Intelligent Theory

Frank Kermode

  • Figures of Literary Discourse by Gérard Genette, translated by Alan Sheridan
    Blackwell, 303 pp, £15.00, August 1982, ISBN 0 631 13089 6
  • Theories of the Symbol by Tzvetan Todorov, translated by Catherine Porter
    Blackwell, 302 pp, £15.00, July 1982, ISBN 0 631 10511 5
  • The Breaking of the Vessels by Harold Bloom
    Chicago, 107 pp, £7.00, April 1982, ISBN 0 226 06043 8
  • The Institution of Criticism by Peter Hohendahl
    Cornell, 287 pp, £14.74, June 1982, ISBN 0 8014 1325 7
  • Unspeakable Sentences: Narration and Representation in the Language of Fiction by Ann Banfield
    Routledge, 340 pp, £15.95, June 1982, ISBN 0 7100 0905 4

The first four books would normally be described as literary criticism, though they exhibit a considerable variety of interests, sociological, historical, theoretical; in Harold Bloom’s case ordinary language is defeated, for we need some such compound as cabbalistic-rhapsodic. None of them shows much interest in British writing, or the British literary scene, or in literary criticism as it is now practised and taught here. Hohendahl limits himself to the role and operations of criticism in West German society; he might have said more about the ways in which it works here and in the US, for the situations are not, it appears, radically different, but his argument is dominated by the critical theory of Frankfurt, and especially of Habermas. Todorov’s book is a lively and learned history of certain phases of sign and symbol theory, a subject one can imagine somebody here taking on: but the result would be very differently conceived, and Coleridge, and probably nowadays Hamann, would get more than passing mention. Bloom is sui generis, but he is also wholly American, wholly un-English. Genette, though by any unprejudiced standard an extraordinarily fine critic, is also interested in systematic literary theory – though it is an opinion now strongly maintained in this country that the second part of that statement flatly contradicts the first.

One expression of this view occurred in a recent letter to the London Review of Books. Its writer, Mr Stephen Logan, elegantly transforms Eliot’s parenthetic observation that ‘there is no method except to be very intelligent’ into a pronouncement that intelligence is ‘largely a matter of perceiving the disabling restrictions of method’. I doubt whether Eliot would have approved of this stronger version. He made the original remark in the context of a brief but admiring allusion to Aristotle’s Posterior Analytics, a fragmentary yet still methodical work. Eliot offers it as an instance of ‘intelligence ... swiftly operating the analysis of sensation to the point of principle and definition’, and is certainly saying that we should admire the intelligence of the operation rather than its method: but he is not saying what Mr Logan says.

It would surely be unfortunate if it became the fashion to regard any sign of interest in literary theory and method as in itself a failure of intelligence; and it would be positively bizarre if those who held this view further asserted that merely by doing so – by the fact of their having perceived ‘the disabling restrictions of method’ – they had proved their own intelligence. Intelligence has enemies and ought to be defended (the enemy identified by Eliot in ‘The Perfect Critic’ is, by the way, emotion, not method), but that is not equivalent to calling whatever one chooses to defend by the name of Intelligence.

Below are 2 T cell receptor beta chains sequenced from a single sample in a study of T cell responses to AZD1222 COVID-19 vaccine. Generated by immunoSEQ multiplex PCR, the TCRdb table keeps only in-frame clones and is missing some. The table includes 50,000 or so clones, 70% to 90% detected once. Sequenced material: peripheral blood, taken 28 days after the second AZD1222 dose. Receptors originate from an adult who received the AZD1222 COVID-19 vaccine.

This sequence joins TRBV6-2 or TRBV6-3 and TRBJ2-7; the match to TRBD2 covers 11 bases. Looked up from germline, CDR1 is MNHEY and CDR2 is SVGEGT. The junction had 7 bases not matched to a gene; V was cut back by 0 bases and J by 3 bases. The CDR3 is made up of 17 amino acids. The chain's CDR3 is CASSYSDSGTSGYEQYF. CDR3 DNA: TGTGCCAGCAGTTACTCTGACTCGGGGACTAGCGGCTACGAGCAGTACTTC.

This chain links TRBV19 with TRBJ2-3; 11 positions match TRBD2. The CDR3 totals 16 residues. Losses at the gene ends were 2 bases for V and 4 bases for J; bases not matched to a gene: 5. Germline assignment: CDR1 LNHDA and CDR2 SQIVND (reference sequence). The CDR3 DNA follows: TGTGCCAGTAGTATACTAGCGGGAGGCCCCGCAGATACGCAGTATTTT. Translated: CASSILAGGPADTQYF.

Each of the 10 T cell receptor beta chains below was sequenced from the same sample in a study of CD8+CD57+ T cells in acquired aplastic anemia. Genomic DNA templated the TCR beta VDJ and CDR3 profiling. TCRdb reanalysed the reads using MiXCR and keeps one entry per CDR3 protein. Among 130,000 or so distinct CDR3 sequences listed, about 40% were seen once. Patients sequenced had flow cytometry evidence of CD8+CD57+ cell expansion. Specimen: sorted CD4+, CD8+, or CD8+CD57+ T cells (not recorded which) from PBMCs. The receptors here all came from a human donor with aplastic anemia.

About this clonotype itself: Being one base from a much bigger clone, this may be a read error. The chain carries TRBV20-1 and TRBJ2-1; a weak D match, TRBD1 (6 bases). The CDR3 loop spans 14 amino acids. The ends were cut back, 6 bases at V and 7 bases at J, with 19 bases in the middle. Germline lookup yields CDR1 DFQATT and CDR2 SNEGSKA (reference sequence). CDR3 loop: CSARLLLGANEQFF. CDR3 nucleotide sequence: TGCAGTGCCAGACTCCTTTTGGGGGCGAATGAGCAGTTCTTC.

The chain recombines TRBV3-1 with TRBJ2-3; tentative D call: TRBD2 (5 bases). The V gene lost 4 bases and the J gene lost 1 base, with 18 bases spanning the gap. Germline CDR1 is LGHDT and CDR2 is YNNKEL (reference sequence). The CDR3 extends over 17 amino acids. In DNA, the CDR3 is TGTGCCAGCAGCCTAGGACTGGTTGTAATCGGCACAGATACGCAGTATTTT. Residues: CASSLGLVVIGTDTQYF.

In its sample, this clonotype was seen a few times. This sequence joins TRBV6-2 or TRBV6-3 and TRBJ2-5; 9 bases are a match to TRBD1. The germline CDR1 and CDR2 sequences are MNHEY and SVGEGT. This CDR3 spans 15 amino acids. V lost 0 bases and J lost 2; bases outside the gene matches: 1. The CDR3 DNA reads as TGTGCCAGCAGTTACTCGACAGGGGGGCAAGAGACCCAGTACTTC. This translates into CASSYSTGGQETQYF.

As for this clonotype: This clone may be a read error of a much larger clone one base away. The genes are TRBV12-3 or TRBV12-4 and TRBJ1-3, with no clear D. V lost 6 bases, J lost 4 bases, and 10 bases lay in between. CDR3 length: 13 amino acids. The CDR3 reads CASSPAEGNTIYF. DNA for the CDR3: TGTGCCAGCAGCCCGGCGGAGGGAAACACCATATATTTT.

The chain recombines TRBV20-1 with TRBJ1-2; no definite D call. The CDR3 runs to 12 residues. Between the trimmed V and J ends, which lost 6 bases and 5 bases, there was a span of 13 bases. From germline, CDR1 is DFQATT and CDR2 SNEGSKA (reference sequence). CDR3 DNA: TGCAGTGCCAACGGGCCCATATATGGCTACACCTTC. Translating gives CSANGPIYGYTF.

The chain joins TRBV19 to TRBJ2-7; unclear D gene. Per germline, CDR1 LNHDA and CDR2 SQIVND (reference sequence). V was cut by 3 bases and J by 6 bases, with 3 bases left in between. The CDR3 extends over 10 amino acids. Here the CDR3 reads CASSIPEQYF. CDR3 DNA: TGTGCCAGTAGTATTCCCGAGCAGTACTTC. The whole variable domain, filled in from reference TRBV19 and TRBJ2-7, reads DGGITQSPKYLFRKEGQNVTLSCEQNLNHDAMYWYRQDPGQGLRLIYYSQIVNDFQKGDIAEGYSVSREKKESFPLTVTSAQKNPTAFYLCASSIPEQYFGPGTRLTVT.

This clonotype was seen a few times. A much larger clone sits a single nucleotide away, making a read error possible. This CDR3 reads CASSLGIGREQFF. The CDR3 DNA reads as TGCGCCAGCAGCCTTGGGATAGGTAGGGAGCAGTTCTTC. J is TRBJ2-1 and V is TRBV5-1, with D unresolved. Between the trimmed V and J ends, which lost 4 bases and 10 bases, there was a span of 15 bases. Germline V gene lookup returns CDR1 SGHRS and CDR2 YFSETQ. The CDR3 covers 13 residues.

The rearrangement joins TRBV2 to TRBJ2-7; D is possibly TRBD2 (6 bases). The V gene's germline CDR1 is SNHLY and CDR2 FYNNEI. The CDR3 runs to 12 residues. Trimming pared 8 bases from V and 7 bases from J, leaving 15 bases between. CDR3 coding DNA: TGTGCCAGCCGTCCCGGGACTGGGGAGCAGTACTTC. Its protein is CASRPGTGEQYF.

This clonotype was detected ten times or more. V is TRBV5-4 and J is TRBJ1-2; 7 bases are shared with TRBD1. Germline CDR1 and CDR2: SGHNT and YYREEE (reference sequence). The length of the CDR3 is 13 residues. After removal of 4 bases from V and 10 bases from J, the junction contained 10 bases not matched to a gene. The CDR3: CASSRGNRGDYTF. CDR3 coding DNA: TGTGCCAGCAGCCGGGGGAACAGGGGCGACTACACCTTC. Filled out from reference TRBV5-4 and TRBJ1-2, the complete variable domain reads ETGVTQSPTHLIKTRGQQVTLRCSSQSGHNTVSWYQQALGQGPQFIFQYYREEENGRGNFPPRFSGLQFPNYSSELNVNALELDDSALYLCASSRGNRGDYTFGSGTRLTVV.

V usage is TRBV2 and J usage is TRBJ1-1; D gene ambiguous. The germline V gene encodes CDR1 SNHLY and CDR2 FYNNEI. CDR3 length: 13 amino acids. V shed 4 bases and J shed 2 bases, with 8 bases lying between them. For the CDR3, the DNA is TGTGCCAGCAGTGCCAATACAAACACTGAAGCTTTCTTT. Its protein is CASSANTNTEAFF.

It is often remarked that no theory exists that accommodates all the relevant data, and it is certain that literary theory is no exception. Moreover it can be a nuisance. Eliot complains that Coleridge ‘is apt to take leave of the data of criticism’, seduced by his metaphysical interest, which was, ‘like most metaphysical interests, an affair of his emotions’. But he does not claim that Coleridge invariably fails to return from his more abstruse speculations to the work of art ‘with improved perception’, only that his failure to do so always is ‘an instance of the pernicious effect of emotion’. He is hence a lesser figure than Aristotle. But this judgment does not preclude the one with which Eliot begins his essay: namely, that ‘Coleridge was perhaps the greatest of English critics, and in a sense the last.’

Perhaps it is because Eliot invoked him in the essay which includes the remark about intelligence and method that Aristotle recurs in the discussion of these matters. Mr Logan, on the evidence of style as well as content, is an adherent of Christopher Ricks, whose essay ‘In Theory’ (LRB, Vol.3, No 7) claimed Aristotle as an ally. He says that ‘Aristotle is to be believed’ when he observes that ‘it is the mark of an educated mind to expect that amount of exactness in each kind which the nature of the particular subject admits. It is equally unreasonable to accept merely probable conclusions from a mathematician and to demand strict demonstration from an orator.’ We obey, and believe. Aristotle further says that a builder’s notion of a right angle is not the same as a geometrician’s, and that is also to be believed. The builder is concerned entirely with utility, the geometrician with truth. The general application of these sound observations to ethics (the subject Aristotle happens to be discussing) is (I have been told) problematic, but it is unlikely that he would ever have expressed a preference for the banausic over the theoretic, the carpenter over the geometrician: indeed, he repeatedly affirms the superiority of theoretical to practical wisdom, and also argues that theoretical knowledge is important to the practical life because it makes it easier to choose aright. Here again he is to be believed.

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